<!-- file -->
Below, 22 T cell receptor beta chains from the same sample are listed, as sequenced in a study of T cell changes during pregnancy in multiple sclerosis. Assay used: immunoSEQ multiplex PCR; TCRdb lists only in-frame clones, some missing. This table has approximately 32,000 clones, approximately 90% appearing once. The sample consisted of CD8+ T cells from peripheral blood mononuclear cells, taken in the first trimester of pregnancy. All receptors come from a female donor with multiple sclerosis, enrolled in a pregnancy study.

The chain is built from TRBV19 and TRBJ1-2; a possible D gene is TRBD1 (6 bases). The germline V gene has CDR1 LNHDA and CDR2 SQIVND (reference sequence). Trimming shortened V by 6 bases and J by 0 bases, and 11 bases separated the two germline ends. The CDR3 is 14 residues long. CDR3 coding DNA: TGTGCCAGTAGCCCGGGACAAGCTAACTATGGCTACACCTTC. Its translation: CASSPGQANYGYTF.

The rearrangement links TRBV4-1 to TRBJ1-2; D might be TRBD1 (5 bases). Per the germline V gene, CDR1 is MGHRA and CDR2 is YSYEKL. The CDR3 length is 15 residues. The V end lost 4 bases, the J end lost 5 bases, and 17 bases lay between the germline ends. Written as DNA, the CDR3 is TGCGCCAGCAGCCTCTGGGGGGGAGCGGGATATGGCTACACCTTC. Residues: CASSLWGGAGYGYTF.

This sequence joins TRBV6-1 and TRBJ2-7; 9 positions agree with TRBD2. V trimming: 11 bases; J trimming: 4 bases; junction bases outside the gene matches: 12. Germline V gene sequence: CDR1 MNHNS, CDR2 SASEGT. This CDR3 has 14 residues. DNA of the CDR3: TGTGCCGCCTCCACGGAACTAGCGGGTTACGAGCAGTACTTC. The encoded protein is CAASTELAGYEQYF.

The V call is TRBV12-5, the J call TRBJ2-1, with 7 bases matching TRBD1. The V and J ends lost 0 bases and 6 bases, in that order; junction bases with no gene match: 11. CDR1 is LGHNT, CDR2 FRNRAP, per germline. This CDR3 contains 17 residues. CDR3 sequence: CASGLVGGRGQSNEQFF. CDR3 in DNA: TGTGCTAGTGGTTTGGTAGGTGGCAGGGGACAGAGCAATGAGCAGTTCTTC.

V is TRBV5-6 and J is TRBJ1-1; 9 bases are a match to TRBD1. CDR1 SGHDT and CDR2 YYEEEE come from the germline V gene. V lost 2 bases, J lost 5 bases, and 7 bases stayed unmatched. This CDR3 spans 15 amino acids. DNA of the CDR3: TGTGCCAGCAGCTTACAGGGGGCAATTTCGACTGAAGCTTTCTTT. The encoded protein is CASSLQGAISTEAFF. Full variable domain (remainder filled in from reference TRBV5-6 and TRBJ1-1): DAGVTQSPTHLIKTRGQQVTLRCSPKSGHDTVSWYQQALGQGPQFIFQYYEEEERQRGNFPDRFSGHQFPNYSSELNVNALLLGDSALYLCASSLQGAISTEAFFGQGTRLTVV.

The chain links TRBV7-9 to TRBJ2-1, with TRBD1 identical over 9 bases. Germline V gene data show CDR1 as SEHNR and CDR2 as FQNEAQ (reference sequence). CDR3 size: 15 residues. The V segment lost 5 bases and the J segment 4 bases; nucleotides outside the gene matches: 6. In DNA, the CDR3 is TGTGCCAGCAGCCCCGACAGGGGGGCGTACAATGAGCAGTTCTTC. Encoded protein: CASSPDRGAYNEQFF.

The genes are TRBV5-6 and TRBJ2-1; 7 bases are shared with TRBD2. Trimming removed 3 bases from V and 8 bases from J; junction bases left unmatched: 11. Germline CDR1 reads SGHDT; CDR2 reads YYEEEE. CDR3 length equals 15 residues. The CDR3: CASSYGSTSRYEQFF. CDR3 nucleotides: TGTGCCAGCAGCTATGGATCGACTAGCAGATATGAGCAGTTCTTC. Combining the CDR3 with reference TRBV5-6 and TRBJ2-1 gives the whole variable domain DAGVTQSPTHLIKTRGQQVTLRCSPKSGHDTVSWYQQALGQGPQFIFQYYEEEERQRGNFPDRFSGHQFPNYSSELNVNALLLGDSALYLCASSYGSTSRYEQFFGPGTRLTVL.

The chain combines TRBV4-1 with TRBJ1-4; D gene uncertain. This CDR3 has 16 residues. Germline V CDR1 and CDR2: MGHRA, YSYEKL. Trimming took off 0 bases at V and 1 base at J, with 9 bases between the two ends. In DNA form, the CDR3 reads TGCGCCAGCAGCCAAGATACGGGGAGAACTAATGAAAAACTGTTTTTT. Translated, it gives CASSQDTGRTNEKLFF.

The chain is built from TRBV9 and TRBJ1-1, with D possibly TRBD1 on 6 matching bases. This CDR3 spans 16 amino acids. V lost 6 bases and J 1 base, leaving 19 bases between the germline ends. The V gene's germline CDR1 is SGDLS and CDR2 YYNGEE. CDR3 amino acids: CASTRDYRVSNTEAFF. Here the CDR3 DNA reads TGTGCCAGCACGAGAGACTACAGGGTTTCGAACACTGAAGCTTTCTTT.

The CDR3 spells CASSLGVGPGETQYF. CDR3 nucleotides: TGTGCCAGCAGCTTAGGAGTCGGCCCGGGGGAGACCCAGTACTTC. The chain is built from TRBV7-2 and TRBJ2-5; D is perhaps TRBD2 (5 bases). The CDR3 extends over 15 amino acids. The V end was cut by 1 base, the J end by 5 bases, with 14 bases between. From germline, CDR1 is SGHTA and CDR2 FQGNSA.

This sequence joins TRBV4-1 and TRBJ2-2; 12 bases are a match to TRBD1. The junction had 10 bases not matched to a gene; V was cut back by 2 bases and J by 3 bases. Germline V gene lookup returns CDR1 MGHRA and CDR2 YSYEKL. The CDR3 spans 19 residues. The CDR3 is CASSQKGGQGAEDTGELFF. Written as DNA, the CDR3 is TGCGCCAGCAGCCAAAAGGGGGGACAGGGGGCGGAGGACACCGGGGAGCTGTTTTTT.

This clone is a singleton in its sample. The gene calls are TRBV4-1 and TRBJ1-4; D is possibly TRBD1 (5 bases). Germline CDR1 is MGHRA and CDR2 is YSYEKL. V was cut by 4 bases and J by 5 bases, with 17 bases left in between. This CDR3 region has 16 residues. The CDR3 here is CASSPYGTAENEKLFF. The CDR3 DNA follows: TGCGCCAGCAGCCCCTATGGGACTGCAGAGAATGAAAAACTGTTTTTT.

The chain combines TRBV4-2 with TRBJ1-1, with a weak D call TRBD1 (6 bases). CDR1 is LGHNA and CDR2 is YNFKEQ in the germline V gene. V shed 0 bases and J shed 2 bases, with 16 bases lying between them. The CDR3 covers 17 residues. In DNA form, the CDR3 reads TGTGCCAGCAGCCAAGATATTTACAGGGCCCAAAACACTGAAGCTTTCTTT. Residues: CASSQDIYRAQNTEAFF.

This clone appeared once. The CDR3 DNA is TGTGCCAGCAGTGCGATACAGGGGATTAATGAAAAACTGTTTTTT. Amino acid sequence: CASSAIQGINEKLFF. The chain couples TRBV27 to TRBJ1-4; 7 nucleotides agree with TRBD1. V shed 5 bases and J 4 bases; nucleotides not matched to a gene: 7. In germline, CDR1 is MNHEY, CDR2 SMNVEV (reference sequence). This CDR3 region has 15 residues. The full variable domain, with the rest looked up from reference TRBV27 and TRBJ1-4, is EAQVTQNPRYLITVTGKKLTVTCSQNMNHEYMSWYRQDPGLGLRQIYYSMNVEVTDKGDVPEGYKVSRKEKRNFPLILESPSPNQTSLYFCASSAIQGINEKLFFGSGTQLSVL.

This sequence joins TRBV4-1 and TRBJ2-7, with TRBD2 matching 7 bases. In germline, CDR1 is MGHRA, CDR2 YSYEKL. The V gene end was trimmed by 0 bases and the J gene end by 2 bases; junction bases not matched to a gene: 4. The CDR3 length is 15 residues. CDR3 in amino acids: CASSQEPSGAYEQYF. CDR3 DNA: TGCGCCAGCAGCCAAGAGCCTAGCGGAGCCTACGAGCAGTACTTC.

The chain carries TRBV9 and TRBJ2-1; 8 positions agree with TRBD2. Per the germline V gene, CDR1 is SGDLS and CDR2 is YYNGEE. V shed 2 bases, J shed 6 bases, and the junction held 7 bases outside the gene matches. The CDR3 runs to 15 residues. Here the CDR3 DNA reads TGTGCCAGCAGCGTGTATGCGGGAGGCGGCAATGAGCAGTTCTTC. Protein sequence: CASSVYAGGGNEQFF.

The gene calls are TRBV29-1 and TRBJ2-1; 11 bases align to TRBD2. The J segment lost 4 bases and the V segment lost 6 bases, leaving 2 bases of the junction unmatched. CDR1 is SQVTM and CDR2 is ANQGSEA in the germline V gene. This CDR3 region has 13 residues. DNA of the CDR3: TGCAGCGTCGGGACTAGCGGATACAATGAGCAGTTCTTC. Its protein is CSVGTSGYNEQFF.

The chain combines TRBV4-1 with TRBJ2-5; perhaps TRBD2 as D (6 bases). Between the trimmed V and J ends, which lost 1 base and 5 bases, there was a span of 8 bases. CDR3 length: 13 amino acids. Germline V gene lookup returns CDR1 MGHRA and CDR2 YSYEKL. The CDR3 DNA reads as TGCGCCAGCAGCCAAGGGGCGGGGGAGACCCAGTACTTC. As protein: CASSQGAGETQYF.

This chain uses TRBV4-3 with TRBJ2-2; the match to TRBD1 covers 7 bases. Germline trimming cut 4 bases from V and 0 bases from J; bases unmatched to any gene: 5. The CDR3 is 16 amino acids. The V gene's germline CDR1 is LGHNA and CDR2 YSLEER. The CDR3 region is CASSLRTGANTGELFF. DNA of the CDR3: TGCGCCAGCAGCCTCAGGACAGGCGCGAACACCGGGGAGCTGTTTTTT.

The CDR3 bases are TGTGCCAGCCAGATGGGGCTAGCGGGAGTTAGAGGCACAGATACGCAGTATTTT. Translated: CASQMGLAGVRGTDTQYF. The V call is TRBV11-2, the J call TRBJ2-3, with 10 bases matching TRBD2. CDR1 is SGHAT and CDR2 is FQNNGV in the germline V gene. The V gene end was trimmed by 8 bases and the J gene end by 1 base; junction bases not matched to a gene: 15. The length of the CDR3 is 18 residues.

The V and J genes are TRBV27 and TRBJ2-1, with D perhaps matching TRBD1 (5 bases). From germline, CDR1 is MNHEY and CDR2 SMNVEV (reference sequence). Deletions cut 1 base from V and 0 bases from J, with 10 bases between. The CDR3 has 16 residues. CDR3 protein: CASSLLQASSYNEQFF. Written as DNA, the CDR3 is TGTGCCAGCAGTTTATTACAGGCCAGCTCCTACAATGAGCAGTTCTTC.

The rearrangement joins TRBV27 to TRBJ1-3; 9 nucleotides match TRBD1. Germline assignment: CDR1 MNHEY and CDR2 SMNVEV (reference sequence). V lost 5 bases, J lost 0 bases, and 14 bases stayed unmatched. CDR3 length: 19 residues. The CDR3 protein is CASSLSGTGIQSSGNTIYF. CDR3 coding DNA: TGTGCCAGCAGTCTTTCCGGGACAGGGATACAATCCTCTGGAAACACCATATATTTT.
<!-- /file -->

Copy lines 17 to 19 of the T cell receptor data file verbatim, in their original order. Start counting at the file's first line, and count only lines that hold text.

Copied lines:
The chain carries TRBV9 and TRBJ2-1; 8 positions agree with TRBD2. Per the germline V gene, CDR1 is SGDLS and CDR2 is YYNGEE. V shed 2 bases, J shed 6 bases, and the junction held 7 bases outside the gene matches. The CDR3 runs to 15 residues. Here the CDR3 DNA reads TGTGCCAGCAGCGTGTATGCGGGAGGCGGCAATGAGCAGTTCTTC. Protein sequence: CASSVYAGGGNEQFF.

The gene calls are TRBV29-1 and TRBJ2-1; 11 bases align to TRBD2. The J segment lost 4 bases and the V segment lost 6 bases, leaving 2 bases of the junction unmatched. CDR1 is SQVTM and CDR2 is ANQGSEA in the germline V gene. This CDR3 region has 13 residues. DNA of the CDR3: TGCAGCGTCGGGACTAGCGGATACAATGAGCAGTTCTTC. Its protein is CSVGTSGYNEQFF.

The chain combines TRBV4-1 with TRBJ2-5; perhaps TRBD2 as D (6 bases). Between the trimmed V and J ends, which lost 1 base and 5 bases, there was a span of 8 bases. CDR3 length: 13 amino acids. Germline V gene lookup returns CDR1 MGHRA and CDR2 YSYEKL. The CDR3 DNA reads as TGCGCCAGCAGCCAAGGGGCGGGGGAGACCCAGTACTTC. As protein: CASSQGAGETQYF.